Hiller Instinct: Healthcare
The Hiller Instinct: Hiller Instinct: Healthcare
There were balloons in the sky over the state house in April 1988--when Governor and presidential candidate Michael Dukakis signed the first universal health care law in the nation, a law he hoped to expand if he won the White House.
Gov. Dukakis, 1988
"How sweet it is to make history with you today here in the Commonwealth of Massachusetts."
But as Dukakis campaigned, the sweetness turned sour--the economy cooled...businesses battled back against the plan...and it was never implemented.
President Clinton, 1993
"This healthcare system of ours is badly broken and it is time to fix it."
After his election in 1992, Bill Clinton put his wife in charge of a push for a national health act.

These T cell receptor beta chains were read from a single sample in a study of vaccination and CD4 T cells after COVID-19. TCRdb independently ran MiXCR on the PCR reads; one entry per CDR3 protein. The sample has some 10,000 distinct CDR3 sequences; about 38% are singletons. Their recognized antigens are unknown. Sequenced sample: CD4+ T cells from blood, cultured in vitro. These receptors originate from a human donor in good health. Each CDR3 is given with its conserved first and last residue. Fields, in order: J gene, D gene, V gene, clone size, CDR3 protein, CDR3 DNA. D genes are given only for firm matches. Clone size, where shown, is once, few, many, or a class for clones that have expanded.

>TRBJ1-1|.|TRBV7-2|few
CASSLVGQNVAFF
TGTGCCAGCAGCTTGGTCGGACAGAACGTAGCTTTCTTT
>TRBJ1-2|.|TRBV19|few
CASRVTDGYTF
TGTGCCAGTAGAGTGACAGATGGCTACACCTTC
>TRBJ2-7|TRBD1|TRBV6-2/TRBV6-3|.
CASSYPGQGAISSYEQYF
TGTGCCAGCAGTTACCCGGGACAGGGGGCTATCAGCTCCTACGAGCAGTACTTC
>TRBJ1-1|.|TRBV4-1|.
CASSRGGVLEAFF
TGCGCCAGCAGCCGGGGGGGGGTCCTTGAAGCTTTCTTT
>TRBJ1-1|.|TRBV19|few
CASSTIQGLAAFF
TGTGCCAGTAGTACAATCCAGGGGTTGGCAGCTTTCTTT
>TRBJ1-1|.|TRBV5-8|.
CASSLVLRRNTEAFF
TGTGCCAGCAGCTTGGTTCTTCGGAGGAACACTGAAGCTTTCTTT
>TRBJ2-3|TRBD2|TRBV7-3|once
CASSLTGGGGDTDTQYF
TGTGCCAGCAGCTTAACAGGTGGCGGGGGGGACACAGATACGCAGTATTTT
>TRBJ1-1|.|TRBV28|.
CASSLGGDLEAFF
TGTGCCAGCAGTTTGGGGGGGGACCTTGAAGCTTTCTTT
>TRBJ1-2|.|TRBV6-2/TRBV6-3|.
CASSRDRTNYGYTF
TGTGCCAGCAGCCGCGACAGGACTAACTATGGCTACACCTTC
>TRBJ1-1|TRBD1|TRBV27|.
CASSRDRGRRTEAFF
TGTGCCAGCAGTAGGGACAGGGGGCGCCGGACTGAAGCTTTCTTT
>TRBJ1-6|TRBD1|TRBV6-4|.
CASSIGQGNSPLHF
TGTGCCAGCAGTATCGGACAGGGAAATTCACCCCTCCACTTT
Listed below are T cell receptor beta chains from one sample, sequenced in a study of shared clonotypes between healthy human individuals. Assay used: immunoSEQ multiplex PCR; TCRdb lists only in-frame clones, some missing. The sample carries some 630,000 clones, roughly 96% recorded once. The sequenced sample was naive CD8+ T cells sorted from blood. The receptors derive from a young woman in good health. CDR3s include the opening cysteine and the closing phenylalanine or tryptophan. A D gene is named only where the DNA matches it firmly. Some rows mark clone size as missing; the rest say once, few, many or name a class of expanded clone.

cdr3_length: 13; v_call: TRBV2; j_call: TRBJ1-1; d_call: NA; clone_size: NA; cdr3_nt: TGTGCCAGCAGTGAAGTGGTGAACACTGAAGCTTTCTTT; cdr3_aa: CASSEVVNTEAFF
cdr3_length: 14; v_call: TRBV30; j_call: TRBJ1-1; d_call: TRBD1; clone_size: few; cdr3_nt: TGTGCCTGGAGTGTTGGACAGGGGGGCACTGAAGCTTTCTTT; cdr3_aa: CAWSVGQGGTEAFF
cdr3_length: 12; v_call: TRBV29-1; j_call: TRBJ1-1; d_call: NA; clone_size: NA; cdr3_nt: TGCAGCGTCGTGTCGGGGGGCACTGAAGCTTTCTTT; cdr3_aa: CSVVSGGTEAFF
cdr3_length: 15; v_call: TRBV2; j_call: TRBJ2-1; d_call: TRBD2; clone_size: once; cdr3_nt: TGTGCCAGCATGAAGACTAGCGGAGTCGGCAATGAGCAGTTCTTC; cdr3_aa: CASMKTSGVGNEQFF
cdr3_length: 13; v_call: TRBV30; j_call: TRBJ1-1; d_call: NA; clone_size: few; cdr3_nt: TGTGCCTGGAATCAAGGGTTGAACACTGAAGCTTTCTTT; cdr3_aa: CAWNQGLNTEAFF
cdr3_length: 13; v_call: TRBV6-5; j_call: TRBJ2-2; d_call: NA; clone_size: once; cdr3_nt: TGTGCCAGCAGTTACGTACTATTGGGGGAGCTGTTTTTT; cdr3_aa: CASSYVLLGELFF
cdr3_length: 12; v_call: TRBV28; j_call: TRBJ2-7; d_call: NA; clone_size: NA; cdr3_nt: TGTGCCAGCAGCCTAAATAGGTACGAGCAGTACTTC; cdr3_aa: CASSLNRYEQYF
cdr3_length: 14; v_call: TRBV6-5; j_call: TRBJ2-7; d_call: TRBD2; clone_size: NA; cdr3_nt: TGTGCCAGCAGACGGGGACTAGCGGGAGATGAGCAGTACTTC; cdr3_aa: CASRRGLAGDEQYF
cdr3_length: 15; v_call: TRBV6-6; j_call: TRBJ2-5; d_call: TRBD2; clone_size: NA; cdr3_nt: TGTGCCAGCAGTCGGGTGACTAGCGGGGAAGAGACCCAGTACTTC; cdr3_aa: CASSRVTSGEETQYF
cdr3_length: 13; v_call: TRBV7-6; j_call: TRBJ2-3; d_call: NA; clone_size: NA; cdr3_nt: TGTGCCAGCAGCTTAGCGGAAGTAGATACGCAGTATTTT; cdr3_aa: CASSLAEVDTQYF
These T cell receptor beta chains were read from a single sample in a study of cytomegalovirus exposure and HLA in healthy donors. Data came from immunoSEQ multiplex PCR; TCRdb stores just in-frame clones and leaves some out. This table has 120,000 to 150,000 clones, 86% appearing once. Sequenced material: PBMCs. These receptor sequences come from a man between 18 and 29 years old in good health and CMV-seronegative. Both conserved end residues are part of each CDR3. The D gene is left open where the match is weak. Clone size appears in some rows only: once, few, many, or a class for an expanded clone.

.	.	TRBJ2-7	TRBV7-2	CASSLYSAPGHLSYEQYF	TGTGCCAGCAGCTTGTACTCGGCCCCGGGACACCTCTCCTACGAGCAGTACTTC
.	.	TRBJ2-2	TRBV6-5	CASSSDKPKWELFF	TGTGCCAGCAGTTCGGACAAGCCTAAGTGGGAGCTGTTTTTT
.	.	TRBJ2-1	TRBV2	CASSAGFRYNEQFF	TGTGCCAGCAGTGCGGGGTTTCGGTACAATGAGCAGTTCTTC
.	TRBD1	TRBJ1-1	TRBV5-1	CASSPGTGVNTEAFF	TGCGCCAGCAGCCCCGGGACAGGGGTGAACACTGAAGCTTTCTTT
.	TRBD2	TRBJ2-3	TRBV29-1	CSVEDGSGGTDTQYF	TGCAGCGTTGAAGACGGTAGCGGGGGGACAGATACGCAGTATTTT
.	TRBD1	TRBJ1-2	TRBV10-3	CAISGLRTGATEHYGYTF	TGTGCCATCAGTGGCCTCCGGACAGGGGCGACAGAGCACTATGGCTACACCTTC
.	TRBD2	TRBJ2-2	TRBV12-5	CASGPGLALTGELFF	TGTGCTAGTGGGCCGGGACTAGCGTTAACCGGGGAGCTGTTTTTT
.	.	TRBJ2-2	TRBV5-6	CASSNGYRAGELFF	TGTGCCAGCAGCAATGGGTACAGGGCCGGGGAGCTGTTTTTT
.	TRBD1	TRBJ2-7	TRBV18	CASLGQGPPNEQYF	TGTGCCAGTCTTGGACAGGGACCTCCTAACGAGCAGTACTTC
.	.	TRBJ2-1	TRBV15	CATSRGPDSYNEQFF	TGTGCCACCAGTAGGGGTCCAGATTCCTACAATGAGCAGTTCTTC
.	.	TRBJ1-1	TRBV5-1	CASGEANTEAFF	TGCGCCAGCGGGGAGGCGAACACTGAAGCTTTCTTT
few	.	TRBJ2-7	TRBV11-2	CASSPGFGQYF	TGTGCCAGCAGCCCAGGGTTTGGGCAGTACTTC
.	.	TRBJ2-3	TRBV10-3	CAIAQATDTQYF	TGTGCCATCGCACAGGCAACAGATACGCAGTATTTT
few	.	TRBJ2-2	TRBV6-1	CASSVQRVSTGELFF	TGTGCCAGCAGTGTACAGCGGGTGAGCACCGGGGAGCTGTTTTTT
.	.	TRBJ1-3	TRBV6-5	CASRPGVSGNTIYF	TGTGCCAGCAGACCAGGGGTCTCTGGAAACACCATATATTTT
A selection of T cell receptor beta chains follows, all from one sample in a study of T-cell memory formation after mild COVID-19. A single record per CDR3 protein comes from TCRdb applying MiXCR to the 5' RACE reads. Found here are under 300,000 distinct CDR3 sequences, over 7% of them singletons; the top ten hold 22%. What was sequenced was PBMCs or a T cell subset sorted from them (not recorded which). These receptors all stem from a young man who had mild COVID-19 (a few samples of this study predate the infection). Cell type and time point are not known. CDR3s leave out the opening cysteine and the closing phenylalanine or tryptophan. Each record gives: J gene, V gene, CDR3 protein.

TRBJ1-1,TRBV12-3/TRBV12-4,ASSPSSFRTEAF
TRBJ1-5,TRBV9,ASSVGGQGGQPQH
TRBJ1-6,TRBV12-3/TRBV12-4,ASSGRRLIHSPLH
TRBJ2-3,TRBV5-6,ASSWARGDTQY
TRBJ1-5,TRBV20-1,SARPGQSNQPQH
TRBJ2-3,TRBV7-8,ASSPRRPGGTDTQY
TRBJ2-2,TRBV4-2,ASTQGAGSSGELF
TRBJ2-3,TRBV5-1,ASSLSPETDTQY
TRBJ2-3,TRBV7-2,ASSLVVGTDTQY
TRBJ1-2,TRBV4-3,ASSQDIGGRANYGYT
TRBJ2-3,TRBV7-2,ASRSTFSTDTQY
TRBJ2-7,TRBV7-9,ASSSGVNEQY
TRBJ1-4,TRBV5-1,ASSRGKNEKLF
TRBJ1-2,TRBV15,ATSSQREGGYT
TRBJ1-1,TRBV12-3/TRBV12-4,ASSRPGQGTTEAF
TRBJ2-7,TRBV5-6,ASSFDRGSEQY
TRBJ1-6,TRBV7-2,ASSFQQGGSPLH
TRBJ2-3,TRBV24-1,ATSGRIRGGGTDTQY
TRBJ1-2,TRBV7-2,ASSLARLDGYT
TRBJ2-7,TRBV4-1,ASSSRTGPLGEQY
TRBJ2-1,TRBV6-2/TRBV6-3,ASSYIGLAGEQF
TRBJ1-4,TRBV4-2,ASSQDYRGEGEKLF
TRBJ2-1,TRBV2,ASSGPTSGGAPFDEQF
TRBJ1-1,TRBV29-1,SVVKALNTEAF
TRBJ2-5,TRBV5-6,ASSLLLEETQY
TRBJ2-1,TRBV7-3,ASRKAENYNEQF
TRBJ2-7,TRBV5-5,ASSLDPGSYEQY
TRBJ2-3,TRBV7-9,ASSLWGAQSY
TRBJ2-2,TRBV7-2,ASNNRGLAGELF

Hillary Clinton is still criticized for her efforts, which ended in 1994 with her proposal killed by its opponents:
Sen. Clinton, 1995
"They are not just talking about dollars, they are talking about lives and they are talking about making a lot of our problems worse."
The biggest problem is the price of healthcare.
$10,000 to $30,000 for a heart attack.
Nearly $40,000 for a hip replacement.
More than $1,600 a day to stay in a Massachusetts hospital.
President Bush, 2003
"With this law, we're giving older Americans better choices and more control over the healthcare."
And look how the estimated cost of the President's prescription drug plan has gone out of control...from $400 billion in 2003 to $700 billion now.
The point is: people who say neither the state nor the nation can afford universal healthcare have a lot of numbers to back them up.
Before Beacon Hill is through, more people--but not all--will have health insurance.
That may not be dramatic, but it's progress. Healthcare is not a right. If you don't believe that, try paying your next doctor's bill with the Constitution.
Iím Andy Hiller, and thatís my instinct.
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